Be fully alert when you sail into Norway’s third-longest fjord, between the passages of Kristiansund-Trondheim and Trondheim-Rørvik. You will see thriving birdlife, luxuriant green hills, and numerous historic sites. At Reins Cloister at Rissa on the Fosen Peninsula¸ archaeologists have found artifacts from 3,000-year-old settlements.
Harald Fairhair united the country under one kingdom and became the first king of Norway. This was achieved with considerable assistance from the earls in Trøndelag at the decisive battle fought at Hafrsfjord in 885 A.D.
The Trondheimsfjord is Norway’s third-longest fjord, stretching more than 80 miles from the Agdenes lighthouse to Hjellebotn. The outer stretch is approximately 2 – 3 miles, and then the fjord widens as it bends eastward towards Trondheim and further northeast, with a number of fjord arms branching from this fjord.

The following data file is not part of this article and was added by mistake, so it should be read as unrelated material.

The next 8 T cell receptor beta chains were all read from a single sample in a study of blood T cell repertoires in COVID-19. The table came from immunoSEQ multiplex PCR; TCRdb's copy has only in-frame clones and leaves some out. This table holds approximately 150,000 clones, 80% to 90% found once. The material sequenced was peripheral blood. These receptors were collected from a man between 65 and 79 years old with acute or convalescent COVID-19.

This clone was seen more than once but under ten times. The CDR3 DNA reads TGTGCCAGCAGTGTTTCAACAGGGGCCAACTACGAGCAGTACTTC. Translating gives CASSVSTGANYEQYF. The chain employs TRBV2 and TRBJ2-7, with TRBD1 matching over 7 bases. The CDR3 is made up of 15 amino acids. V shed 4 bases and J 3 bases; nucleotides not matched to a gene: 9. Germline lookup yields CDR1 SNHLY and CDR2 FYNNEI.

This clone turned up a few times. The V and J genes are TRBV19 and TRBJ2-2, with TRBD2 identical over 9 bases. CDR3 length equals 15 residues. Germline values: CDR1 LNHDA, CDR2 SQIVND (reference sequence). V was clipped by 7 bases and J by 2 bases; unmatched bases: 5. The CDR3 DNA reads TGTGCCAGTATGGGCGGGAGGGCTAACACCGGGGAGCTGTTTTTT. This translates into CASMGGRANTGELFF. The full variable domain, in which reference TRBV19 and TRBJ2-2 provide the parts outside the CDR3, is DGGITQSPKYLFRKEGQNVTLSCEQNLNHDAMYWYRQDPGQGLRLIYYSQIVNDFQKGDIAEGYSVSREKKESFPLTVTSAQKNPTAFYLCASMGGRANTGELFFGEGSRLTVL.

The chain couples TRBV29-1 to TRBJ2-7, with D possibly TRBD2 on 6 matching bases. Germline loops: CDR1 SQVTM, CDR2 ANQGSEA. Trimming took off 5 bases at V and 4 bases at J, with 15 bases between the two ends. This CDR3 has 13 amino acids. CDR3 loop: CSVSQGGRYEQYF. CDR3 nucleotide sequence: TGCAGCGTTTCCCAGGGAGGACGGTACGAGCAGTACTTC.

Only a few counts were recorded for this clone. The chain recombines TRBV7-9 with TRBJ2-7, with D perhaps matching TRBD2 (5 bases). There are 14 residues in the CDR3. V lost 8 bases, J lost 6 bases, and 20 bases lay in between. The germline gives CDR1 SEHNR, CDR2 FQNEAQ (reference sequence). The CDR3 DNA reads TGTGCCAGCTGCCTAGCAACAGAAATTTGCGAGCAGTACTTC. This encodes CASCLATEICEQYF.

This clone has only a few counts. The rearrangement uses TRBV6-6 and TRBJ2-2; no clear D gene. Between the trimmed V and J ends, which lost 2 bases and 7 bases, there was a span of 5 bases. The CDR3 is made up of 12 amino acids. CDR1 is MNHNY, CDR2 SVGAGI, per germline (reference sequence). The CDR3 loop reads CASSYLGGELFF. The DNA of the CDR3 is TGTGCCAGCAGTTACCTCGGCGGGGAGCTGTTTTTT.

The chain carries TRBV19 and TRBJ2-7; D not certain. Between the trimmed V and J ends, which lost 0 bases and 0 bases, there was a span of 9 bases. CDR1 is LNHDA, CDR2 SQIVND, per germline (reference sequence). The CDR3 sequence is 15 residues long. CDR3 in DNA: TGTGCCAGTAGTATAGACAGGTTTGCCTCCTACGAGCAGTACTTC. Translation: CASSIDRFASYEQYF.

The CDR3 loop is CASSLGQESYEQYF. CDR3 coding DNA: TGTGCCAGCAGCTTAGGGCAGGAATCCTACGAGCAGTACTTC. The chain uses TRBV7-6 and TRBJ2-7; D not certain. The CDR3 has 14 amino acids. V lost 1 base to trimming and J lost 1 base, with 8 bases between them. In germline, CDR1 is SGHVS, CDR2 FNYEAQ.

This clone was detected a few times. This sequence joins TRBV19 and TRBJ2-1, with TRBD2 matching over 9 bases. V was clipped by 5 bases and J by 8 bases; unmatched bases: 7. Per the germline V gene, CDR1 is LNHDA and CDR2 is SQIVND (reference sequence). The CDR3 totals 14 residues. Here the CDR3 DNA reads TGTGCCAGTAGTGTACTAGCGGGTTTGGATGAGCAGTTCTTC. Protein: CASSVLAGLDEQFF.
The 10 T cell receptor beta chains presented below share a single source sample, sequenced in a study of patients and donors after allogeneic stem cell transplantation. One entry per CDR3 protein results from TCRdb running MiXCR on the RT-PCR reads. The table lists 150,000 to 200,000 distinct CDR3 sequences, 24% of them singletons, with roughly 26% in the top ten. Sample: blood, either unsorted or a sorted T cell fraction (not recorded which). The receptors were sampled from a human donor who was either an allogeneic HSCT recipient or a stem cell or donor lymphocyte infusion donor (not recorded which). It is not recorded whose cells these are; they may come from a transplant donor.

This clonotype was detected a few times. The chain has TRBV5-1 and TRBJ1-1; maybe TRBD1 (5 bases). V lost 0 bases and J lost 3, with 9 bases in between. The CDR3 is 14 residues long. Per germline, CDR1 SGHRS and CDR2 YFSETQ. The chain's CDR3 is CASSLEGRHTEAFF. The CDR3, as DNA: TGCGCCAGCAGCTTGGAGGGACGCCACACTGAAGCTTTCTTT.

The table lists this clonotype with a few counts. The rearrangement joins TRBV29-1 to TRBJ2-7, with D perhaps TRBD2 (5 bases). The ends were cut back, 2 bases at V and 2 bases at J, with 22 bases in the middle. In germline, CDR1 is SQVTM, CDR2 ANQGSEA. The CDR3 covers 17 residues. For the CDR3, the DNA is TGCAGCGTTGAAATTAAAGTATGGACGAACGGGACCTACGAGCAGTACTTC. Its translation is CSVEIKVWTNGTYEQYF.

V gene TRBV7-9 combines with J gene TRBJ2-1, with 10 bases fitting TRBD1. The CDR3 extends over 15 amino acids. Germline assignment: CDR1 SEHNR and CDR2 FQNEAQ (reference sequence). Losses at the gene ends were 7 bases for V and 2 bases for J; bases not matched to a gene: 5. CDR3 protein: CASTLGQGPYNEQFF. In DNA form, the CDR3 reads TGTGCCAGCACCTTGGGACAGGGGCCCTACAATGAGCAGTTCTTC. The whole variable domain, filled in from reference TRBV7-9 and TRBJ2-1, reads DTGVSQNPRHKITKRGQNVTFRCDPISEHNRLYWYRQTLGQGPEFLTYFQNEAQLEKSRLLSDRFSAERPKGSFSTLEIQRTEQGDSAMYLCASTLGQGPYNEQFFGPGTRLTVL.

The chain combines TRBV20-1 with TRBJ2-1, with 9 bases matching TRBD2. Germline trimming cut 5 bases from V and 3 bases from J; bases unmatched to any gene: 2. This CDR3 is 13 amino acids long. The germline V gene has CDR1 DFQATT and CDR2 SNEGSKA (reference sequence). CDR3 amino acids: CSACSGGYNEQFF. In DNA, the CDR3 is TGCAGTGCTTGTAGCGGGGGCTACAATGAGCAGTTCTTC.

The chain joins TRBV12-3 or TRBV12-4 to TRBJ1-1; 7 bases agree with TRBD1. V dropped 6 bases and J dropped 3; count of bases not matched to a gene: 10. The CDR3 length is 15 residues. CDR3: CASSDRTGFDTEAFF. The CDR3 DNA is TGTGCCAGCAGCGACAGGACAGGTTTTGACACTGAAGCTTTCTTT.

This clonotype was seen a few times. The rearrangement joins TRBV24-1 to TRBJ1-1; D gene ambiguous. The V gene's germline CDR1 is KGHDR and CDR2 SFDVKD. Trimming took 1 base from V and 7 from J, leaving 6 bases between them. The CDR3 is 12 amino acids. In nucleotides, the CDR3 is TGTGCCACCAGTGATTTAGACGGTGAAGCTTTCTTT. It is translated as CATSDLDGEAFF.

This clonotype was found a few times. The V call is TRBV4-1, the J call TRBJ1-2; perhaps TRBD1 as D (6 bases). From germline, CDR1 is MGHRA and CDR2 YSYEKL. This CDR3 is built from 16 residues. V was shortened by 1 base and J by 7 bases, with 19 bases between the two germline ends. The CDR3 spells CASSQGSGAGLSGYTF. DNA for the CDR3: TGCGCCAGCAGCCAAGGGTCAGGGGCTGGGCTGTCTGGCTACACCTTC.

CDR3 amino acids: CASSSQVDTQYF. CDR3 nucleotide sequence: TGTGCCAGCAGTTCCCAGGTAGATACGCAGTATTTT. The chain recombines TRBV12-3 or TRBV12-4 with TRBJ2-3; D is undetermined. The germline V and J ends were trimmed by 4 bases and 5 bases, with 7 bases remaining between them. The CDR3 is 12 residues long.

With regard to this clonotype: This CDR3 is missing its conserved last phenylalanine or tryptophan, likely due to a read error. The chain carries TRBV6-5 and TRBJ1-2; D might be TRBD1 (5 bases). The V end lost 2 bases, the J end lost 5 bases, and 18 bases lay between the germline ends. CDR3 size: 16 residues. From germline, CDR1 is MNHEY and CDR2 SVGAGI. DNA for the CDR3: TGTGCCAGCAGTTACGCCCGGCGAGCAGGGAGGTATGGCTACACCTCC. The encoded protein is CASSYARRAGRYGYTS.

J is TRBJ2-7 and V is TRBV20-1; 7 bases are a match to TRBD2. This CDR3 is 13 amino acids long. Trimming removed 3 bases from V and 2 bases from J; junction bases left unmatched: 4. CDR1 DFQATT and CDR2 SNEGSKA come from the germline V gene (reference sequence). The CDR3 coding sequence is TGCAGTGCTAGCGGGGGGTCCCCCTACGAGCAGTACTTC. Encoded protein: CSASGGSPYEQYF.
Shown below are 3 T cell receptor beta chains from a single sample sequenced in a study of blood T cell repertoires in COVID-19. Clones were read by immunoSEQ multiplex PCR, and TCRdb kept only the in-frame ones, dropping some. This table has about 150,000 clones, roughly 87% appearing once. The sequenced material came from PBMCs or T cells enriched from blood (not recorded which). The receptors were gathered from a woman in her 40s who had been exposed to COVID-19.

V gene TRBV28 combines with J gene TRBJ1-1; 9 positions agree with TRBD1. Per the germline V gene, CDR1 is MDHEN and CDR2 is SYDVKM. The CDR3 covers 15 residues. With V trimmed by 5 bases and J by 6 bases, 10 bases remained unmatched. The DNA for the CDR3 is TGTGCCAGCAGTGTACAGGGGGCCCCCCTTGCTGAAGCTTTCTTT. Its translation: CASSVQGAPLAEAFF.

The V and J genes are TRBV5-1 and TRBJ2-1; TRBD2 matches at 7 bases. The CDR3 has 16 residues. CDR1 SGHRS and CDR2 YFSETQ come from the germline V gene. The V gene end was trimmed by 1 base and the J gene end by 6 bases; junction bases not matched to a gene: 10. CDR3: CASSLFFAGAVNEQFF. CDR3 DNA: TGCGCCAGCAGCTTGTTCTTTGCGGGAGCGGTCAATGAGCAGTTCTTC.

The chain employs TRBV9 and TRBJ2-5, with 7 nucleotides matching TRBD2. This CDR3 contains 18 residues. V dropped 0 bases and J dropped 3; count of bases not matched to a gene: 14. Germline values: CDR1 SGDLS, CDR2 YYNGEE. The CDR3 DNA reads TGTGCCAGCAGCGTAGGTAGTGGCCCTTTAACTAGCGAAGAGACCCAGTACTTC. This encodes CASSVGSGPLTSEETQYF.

Previously, the inner stretches were busy with maritime traffic, but now only a few ferry crossings remain. The Norwegian Armed Forces’ seafaring activities here have also been downsized substantially. Still visible, however, are German coastal defense fortifications built during World War II to protect Trøndelag against an Allied invasion.
Several of our ships have been built at shipyards along the fjord. Both MS Midnatsol and MS Trollfjord were built at Fosen Mekaniske Veksted, close to Rissa.